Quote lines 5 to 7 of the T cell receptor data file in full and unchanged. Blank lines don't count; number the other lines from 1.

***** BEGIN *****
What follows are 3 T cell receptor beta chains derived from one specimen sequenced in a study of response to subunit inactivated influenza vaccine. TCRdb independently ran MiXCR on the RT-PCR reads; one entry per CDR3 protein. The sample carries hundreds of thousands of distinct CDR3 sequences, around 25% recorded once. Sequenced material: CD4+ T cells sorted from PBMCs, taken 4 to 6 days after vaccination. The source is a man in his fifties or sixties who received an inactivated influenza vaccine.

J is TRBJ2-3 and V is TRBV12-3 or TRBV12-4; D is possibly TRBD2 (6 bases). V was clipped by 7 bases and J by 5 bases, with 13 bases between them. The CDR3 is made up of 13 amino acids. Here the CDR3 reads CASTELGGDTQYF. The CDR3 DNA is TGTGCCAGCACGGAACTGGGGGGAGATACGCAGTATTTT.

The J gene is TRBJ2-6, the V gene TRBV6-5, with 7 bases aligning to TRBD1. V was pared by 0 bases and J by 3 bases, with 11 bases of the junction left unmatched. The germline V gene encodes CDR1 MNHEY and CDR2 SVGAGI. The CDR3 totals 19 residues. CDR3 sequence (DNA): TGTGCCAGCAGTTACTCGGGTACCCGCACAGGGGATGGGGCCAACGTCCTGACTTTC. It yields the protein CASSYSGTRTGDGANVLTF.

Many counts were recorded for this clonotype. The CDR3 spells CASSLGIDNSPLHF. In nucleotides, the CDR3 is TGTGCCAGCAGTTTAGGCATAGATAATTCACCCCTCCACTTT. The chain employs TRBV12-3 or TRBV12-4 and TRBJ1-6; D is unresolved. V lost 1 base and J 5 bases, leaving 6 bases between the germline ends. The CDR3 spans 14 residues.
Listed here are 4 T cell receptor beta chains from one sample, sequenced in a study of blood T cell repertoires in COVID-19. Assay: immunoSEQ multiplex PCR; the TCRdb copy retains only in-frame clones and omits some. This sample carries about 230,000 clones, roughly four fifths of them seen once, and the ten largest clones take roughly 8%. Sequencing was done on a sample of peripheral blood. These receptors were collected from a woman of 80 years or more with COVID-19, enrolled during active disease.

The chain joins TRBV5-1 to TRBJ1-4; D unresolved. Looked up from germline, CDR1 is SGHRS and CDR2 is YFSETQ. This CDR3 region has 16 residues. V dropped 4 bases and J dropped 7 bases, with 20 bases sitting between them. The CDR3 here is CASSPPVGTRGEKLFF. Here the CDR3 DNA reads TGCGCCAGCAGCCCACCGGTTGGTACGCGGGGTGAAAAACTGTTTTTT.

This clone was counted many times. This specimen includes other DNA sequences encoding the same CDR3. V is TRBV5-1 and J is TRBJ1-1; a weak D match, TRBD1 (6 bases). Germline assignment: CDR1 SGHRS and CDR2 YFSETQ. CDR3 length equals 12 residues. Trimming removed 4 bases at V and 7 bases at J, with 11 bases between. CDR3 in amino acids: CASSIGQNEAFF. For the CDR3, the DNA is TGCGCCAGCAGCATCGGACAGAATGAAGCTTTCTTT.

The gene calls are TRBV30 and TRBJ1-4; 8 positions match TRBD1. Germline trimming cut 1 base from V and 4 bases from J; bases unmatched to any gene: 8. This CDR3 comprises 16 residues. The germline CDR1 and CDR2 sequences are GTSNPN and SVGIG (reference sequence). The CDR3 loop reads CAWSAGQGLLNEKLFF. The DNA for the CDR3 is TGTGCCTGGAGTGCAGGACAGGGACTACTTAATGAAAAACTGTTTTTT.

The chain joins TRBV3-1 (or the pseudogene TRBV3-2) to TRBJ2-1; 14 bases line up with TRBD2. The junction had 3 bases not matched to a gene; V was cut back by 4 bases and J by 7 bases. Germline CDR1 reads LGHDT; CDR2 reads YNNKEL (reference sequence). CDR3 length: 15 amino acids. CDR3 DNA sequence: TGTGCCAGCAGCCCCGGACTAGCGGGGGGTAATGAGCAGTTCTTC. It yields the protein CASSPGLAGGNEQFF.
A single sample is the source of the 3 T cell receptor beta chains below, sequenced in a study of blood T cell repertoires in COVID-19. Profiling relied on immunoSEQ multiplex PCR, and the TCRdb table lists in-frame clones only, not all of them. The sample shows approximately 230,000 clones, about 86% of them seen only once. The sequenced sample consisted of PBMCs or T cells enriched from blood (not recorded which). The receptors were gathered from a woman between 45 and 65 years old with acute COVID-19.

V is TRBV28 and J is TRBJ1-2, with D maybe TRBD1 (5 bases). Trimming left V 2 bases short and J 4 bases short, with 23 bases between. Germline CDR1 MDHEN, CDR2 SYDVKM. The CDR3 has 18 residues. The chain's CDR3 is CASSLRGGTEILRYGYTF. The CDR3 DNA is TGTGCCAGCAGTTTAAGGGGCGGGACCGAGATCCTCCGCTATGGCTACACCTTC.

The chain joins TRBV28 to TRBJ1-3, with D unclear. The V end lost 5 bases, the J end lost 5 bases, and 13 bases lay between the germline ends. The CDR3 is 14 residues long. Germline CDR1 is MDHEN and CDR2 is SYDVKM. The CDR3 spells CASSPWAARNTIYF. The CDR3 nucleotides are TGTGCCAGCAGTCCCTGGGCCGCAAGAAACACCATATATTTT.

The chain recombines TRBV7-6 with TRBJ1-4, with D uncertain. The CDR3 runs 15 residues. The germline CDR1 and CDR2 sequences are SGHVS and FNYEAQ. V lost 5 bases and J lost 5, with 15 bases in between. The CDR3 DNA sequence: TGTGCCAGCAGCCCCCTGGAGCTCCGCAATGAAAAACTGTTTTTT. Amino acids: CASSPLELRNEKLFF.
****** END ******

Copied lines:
Listed here are 4 T cell receptor beta chains from one sample, sequenced in a study of blood T cell repertoires in COVID-19. Assay: immunoSEQ multiplex PCR; the TCRdb copy retains only in-frame clones and omits some. This sample carries about 230,000 clones, roughly four fifths of them seen once, and the ten largest clones take roughly 8%. Sequencing was done on a sample of peripheral blood. These receptors were collected from a woman of 80 years or more with COVID-19, enrolled during active disease.

The chain joins TRBV5-1 to TRBJ1-4; D unresolved. Looked up from germline, CDR1 is SGHRS and CDR2 is YFSETQ. This CDR3 region has 16 residues. V dropped 4 bases and J dropped 7 bases, with 20 bases sitting between them. The CDR3 here is CASSPPVGTRGEKLFF. Here the CDR3 DNA reads TGCGCCAGCAGCCCACCGGTTGGTACGCGGGGTGAAAAACTGTTTTTT.

This clone was counted many times. This specimen includes other DNA sequences encoding the same CDR3. V is TRBV5-1 and J is TRBJ1-1; a weak D match, TRBD1 (6 bases). Germline assignment: CDR1 SGHRS and CDR2 YFSETQ. CDR3 length equals 12 residues. Trimming removed 4 bases at V and 7 bases at J, with 11 bases between. CDR3 in amino acids: CASSIGQNEAFF. For the CDR3, the DNA is TGCGCCAGCAGCATCGGACAGAATGAAGCTTTCTTT.